Exclusive: Christine Shields Markoski talks 'Survivor: South Pacific'
By Elizabeth Kwiatkowski, 11/03/2011
Christine Shields Markoski's Survivor: South Pacific adventure was cut very short, as she was voted out of her Upolu tribe at their first Tribal Council visit of the season -- the 23rd Survivor edition's second Tribal Council session overall.
However, Shields Markoski wasn't planning on giving up or going home anytime soon after she arrived at Redemption Island. She hoped to eventually get back into the game and swap tribes to ultimately get back at Upolu for betraying her when she had put her trust in them. After winning five consecutive duels on Redemption Island, beating out five fellow castaways in a row, Shields Markoski's winning streak came to an end when she brutally lost the season's sixth duel to returning castaway Ozzy Lusth -- resulting in her permanent ouster from the competition just before the Upolu and Savaii tribes merged during Wednesday night's broadcast of Survivor: South Pacific's eighth episode.
On Thursday, the 39-year-old teacher from Merrick, NY, talked to Reality TV World about her Survivor: South Pacific experience.
Reality TV World: When Ozzy first arrived at Redemption Island he told you [John Cochran] had been responsible for his vote-off and you immediately said you knew it has been him -- why was that?
Christine Shields Markoski: Because of what was told to me from [Semhar Tadesse] and [Mark "Papa Bear" Caruso] and [Elyse Umemoto]. They gave me inside information from their tribe, and it just seemed that Cochran would've been the one to try to get out Ozzy. So, I really wasn't too surprised when he told me that.
Reality TV World: You seemed to initially buy Ozzy's story when he first got to Redemption Island, but did that ever change as you talked with him more or maybe even the next day when you guys arrived for the duel and he went into his really bad, over-the-top acting job?
Christine Shields Markoski: (Laughs) That over-the-top acting job is getting as much press as my socks. It's really funny. I bought it completely. I really did. I had -- why wouldn't I? Everyone else that came through was forthcoming with me and the idea of someone voluntarily getting voted out never entered my mind.
So, of course I believed it, and his over-the-top performance -- I didn't really pay that much attention to because I was just really kind of focused more on the challenge and now what he was saying.
Reality TV World: How long did Ozzy's acting job actually go on for? Was it one of those situations were it actually went on much longer than what was shown but had to be edited down due to time?
Christine Shields Markoski: No, I think you know -- God, I was so focused on something completely different. It wasn't much longer than what was shown. I don't think it went on too long.
Reality TV World: I was wondering if that was maybe why some of the other castaways seemed to pick up on it so -- because it was [longer and] more obvious than what we saw.
Christine Shields Markoski: I think he tried to push it too hard, maybe. That's why they were dubious, you know? He kind of pushed it out there and it was like, "Ahh, come on now now," is probably what it was.
Reality TV World: What was your reaction when you realized you'd be going up against Ozzy in the duel? I mean you had obviously been on a roll and won five duels in a row, but none of the people you'd faced off against were anywhere near the physical threat Ozzy was, so had you been confident you could beat him or had you begun to feel that was it for you?
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Christine Shields Markoski: You know, did you ever see Raiders of the Lost Ark?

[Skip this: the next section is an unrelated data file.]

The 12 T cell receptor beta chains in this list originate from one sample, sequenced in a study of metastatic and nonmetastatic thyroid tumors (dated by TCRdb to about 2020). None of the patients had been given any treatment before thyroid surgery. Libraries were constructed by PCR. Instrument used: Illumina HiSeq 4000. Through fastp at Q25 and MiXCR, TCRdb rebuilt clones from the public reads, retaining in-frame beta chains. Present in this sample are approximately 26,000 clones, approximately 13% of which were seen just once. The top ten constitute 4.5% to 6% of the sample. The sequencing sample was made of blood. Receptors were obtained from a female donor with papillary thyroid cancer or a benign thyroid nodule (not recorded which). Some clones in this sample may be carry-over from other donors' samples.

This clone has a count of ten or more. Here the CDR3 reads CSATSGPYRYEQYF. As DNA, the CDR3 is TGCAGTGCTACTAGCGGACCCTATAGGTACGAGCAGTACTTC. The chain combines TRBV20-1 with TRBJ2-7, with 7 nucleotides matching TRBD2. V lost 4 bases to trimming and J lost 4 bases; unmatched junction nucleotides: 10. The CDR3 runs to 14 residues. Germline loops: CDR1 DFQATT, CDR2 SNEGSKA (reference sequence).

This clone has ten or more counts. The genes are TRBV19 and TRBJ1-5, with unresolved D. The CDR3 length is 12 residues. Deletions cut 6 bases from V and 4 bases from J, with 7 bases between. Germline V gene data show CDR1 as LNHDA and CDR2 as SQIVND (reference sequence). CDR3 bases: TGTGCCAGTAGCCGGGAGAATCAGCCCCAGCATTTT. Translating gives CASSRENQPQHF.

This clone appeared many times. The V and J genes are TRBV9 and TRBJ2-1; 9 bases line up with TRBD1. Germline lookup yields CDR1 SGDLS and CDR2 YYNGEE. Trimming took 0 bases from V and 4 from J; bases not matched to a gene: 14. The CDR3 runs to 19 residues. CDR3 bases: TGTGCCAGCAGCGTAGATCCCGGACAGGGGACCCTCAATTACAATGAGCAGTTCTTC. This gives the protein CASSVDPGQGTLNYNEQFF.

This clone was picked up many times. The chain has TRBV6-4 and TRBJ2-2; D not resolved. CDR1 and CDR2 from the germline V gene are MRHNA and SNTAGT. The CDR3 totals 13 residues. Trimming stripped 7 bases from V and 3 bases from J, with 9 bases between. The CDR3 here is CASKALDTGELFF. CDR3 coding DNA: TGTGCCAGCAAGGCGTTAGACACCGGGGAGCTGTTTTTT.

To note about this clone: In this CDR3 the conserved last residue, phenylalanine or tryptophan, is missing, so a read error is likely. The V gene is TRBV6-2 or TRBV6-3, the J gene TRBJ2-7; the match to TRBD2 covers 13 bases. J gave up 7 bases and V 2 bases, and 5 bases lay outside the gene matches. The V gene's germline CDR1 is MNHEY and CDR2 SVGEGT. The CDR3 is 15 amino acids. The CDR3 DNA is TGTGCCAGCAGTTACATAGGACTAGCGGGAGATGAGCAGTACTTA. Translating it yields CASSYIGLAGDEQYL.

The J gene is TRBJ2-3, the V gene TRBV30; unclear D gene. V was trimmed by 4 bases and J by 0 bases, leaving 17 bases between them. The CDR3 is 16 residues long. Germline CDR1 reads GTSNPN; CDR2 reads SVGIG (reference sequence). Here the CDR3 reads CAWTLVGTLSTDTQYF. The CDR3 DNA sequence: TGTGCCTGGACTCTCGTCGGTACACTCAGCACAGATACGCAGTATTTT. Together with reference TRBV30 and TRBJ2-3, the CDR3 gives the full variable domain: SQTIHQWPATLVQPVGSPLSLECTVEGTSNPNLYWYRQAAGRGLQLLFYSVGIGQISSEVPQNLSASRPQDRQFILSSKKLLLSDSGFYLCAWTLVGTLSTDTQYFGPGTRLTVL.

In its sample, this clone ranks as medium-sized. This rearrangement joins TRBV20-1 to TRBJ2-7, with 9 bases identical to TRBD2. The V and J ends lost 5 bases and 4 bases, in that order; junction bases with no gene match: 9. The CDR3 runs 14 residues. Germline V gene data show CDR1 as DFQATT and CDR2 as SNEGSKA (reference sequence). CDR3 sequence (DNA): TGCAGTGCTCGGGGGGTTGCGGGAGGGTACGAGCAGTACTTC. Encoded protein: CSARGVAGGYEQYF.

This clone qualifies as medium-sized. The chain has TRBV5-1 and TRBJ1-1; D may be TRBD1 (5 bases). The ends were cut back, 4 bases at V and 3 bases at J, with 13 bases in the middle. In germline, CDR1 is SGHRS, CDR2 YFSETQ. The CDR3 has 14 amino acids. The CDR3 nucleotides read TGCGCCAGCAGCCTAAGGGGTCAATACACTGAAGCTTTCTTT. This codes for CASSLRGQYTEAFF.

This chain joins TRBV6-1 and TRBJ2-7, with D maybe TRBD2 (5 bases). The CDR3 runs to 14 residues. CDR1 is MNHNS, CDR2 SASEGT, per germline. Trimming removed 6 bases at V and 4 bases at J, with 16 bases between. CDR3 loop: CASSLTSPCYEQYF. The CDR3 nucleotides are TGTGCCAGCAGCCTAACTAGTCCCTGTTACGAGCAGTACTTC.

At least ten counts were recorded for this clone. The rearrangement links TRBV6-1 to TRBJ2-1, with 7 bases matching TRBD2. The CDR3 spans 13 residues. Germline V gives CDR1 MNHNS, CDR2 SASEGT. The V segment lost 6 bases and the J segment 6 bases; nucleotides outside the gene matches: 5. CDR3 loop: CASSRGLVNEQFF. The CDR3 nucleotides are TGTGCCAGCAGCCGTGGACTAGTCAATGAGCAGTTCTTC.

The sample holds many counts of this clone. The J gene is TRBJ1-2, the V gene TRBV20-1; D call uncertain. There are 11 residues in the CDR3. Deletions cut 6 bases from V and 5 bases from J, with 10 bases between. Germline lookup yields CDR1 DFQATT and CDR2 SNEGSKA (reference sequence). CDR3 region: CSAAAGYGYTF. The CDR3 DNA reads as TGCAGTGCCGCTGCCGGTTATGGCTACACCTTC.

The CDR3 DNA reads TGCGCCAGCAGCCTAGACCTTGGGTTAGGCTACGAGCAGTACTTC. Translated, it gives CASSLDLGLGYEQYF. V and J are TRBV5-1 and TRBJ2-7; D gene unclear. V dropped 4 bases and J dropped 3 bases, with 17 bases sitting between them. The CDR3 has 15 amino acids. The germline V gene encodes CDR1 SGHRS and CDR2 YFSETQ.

Reality TV World: A long time ago.
Christine Shields Markoski: A long time ago. Well, Indiana Jones looked into the crypt and said, "Ahh, snakes, why does this have to be snakes?" That's what I felt like! And Ozzy, why did it have to be Ozzy!?
From watching the show for quite a few years, I knew that he was just an absolute crazy man as far as individual challenges are concerned. So, I think there was part of me that said, "Ahh, crap, might not turn out the way I want it to."
Reality TV World: Maybe that's why you were more focused on the upcoming duel than what Ozzy was saying. (Laughs)
Christine Shields Markoski: Right, exactly.
Reality TV World: Ozzy and the rest his tribe had become convinced the winner of the next duel would get to return to the game and the tribes would also be merging at that time -- did you also already have that same suspicion or did you only realize it when you got to the duel and saw everyone was there and not just a couple of representatives [from each tribe]?
Christine Shields Markoski: Well, Tree Mail gave me a clue because all the previous Tree Mails said that the winner of this duel will return to Redemption Island, the loser will go home for good. So, all of those Tree Mails gave me the idea of, "Okay, so whoever wins will come back," but the last Tree Mail -- the one with Ozzy -- didn't have that last piece. It just said, "You will have a duel this morning."
Reality TV World: So it was a clue by omission, right?
Christine Shields Markoski: Exactly.
Reality TV World: What were you planning to do if you had defeated Ozzy and re-entered the game -- were you planning to follow through with your prior plan to turn against your old [Upolu] tribe, or had you come to have second thoughts about that?
Christine Shields Markoski: Well, I was really leaning towards sticking to my plan of going with Savaii. I didn't really want to completely close off the option of Upolu, because if they made me an offer I couldn't refuse, well then I would really have to think about it.
Whether I could believe them or not, mmm, that's a different story. So I would have to say that I was really leaning towards just sticking with Savaii and I thought I made that clear, but Ozzy didn't think so.
Reality TV World: Numbers wise, it seemed like because Ozzy had told you Cochran had turned on him, that meant the [Savaii] tribe would only have really had a core four-person alliance of [Keith Tollefson, Jim Rice, Whitney Duncan and Dawn Meehan] and the best you could have done even with Cochran [and yourself] would have been a 6-6 tie [against] your old [Upolu] tribe.